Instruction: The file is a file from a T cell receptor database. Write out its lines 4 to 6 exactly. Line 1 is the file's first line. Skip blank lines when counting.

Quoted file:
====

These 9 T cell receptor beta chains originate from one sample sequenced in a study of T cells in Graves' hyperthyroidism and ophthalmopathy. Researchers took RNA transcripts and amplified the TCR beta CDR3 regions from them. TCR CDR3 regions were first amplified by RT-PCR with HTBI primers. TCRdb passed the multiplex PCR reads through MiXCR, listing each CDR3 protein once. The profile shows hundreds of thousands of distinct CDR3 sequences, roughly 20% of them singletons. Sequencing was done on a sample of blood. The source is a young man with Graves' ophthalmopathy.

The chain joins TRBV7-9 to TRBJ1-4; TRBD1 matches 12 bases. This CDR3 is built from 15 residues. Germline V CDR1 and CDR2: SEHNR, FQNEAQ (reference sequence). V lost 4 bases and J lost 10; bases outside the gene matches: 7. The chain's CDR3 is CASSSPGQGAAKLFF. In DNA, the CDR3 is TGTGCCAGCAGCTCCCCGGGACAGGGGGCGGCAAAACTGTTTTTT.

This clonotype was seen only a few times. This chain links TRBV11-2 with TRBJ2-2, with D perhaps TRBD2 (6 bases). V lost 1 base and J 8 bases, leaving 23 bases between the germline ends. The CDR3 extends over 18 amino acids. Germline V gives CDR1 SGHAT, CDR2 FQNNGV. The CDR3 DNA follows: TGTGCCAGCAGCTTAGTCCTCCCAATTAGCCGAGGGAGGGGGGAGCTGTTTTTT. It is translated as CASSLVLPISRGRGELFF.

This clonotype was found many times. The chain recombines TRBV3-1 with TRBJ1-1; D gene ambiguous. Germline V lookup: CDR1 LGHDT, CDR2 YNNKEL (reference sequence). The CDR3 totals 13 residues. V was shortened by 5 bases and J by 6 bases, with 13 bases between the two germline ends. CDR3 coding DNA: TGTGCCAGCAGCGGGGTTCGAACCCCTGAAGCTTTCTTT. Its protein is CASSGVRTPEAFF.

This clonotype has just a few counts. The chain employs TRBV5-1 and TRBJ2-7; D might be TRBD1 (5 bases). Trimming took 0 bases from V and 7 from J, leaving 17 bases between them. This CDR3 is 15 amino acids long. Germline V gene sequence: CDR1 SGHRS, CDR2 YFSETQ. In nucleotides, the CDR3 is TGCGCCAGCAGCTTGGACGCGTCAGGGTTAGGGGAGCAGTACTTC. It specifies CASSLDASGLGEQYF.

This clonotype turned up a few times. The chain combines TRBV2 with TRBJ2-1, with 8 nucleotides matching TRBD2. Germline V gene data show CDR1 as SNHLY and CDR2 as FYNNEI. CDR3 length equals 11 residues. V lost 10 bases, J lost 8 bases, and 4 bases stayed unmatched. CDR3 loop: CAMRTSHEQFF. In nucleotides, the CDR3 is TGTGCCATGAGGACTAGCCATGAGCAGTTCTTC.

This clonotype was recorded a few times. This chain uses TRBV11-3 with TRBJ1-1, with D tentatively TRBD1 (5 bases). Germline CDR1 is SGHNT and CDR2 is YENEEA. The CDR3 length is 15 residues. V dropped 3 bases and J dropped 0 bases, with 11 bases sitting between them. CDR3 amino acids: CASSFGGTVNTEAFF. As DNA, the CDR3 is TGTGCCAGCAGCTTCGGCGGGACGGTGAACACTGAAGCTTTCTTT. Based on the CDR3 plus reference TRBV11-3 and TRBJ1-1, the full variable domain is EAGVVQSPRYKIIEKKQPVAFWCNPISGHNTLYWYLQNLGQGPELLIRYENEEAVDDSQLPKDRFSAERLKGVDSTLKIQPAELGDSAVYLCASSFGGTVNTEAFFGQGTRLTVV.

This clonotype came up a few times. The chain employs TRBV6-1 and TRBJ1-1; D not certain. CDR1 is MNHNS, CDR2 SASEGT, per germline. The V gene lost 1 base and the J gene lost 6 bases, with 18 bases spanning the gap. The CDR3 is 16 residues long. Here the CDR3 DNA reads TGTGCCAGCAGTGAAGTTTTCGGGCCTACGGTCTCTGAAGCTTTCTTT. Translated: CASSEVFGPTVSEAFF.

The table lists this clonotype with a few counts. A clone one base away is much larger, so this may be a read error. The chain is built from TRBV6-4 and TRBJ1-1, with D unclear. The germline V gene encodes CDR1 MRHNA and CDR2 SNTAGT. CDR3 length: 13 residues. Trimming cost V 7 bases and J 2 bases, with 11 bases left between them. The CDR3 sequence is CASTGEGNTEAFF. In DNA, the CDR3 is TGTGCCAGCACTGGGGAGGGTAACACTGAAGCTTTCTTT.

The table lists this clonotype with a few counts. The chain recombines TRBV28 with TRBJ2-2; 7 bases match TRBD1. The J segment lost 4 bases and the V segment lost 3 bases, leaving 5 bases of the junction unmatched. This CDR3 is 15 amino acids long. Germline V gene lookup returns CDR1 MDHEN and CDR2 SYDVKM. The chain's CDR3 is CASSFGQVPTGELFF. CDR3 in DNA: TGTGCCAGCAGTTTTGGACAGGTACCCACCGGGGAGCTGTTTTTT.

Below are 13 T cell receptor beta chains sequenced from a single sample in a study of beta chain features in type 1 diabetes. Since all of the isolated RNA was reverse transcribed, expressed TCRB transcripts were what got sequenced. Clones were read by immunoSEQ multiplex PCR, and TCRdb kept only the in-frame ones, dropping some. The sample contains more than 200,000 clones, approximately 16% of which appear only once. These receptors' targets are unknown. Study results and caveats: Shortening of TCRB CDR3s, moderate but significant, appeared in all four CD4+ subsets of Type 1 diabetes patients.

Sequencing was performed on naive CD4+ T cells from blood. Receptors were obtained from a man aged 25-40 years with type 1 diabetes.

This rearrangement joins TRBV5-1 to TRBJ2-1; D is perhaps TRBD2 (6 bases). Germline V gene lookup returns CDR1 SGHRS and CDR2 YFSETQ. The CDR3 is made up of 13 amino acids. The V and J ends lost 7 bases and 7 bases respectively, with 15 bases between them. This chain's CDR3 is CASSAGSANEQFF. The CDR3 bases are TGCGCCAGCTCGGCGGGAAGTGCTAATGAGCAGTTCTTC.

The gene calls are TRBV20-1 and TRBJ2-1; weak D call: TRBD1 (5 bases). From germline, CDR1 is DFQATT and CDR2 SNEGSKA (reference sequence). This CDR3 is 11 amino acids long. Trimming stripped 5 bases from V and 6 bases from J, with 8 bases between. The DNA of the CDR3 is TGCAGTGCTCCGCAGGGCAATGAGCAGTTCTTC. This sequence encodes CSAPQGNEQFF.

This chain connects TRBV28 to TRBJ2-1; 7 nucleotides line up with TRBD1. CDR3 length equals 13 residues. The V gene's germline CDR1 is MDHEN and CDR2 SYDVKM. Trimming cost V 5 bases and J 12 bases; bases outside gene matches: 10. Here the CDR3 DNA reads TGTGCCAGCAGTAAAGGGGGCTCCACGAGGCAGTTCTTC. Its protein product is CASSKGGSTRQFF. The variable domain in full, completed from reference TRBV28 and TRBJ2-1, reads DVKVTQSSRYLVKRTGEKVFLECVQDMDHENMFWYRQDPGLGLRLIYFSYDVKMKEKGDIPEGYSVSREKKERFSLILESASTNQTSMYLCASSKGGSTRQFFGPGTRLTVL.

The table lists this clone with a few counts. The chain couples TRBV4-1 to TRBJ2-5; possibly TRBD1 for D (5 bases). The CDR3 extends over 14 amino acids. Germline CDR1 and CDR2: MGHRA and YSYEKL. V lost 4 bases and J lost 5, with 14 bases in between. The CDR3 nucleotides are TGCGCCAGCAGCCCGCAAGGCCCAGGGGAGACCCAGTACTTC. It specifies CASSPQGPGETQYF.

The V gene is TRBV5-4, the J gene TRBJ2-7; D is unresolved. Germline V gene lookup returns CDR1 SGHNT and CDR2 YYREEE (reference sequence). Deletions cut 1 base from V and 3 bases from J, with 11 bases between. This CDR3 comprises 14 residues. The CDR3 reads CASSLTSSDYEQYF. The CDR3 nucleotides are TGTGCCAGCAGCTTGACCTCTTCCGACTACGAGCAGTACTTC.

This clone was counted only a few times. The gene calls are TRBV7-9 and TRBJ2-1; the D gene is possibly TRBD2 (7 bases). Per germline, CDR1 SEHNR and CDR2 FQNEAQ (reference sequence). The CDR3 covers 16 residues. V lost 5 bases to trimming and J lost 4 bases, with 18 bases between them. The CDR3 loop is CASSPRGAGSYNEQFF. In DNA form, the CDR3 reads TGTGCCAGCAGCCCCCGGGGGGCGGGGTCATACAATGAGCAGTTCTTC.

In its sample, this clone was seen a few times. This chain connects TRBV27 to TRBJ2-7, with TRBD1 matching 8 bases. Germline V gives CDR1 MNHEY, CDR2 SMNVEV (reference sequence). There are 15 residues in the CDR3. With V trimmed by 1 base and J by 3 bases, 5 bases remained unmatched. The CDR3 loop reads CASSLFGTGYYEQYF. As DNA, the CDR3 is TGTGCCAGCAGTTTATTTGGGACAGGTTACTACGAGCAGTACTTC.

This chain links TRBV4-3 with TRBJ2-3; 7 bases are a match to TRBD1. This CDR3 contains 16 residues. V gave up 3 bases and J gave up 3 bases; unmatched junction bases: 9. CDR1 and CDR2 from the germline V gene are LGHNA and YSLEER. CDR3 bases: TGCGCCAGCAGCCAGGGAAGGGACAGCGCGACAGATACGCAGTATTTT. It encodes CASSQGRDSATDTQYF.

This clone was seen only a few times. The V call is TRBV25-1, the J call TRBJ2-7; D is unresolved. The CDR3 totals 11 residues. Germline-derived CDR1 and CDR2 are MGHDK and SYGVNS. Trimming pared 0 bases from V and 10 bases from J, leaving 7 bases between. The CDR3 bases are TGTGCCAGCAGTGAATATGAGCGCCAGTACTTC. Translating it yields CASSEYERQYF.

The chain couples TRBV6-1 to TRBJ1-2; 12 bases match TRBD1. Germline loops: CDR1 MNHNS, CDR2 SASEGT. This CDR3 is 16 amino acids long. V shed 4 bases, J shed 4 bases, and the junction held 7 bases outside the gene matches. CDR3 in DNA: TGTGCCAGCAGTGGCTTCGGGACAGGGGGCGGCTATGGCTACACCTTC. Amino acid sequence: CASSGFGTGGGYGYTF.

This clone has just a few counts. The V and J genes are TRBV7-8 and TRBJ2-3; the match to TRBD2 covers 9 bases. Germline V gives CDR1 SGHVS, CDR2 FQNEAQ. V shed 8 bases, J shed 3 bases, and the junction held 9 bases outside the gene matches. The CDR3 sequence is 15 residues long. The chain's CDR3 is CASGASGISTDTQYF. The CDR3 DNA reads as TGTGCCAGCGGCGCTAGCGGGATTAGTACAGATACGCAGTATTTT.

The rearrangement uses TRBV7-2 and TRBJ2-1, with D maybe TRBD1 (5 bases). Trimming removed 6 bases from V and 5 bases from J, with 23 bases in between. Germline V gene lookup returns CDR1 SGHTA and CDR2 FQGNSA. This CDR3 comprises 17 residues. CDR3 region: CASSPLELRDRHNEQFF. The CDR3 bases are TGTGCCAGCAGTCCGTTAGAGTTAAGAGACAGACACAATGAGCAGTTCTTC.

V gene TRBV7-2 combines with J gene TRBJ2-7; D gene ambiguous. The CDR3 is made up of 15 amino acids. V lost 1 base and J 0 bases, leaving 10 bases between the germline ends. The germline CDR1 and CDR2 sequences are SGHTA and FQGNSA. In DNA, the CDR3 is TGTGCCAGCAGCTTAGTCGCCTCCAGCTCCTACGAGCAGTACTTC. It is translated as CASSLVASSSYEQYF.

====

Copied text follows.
This clonotype was found many times. The chain recombines TRBV3-1 with TRBJ1-1; D gene ambiguous. Germline V lookup: CDR1 LGHDT, CDR2 YNNKEL (reference sequence). The CDR3 totals 13 residues. V was shortened by 5 bases and J by 6 bases, with 13 bases between the two germline ends. CDR3 coding DNA: TGTGCCAGCAGCGGGGTTCGAACCCCTGAAGCTTTCTTT. Its protein is CASSGVRTPEAFF.

This clonotype has just a few counts. The chain employs TRBV5-1 and TRBJ2-7; D might be TRBD1 (5 bases). Trimming took 0 bases from V and 7 from J, leaving 17 bases between them. This CDR3 is 15 amino acids long. Germline V gene sequence: CDR1 SGHRS, CDR2 YFSETQ. In nucleotides, the CDR3 is TGCGCCAGCAGCTTGGACGCGTCAGGGTTAGGGGAGCAGTACTTC. It specifies CASSLDASGLGEQYF.

This clonotype turned up a few times. The chain combines TRBV2 with TRBJ2-1, with 8 nucleotides matching TRBD2. Germline V gene data show CDR1 as SNHLY and CDR2 as FYNNEI. CDR3 length equals 11 residues. V lost 10 bases, J lost 8 bases, and 4 bases stayed unmatched. CDR3 loop: CAMRTSHEQFF. In nucleotides, the CDR3 is TGTGCCATGAGGACTAGCCATGAGCAGTTCTTC.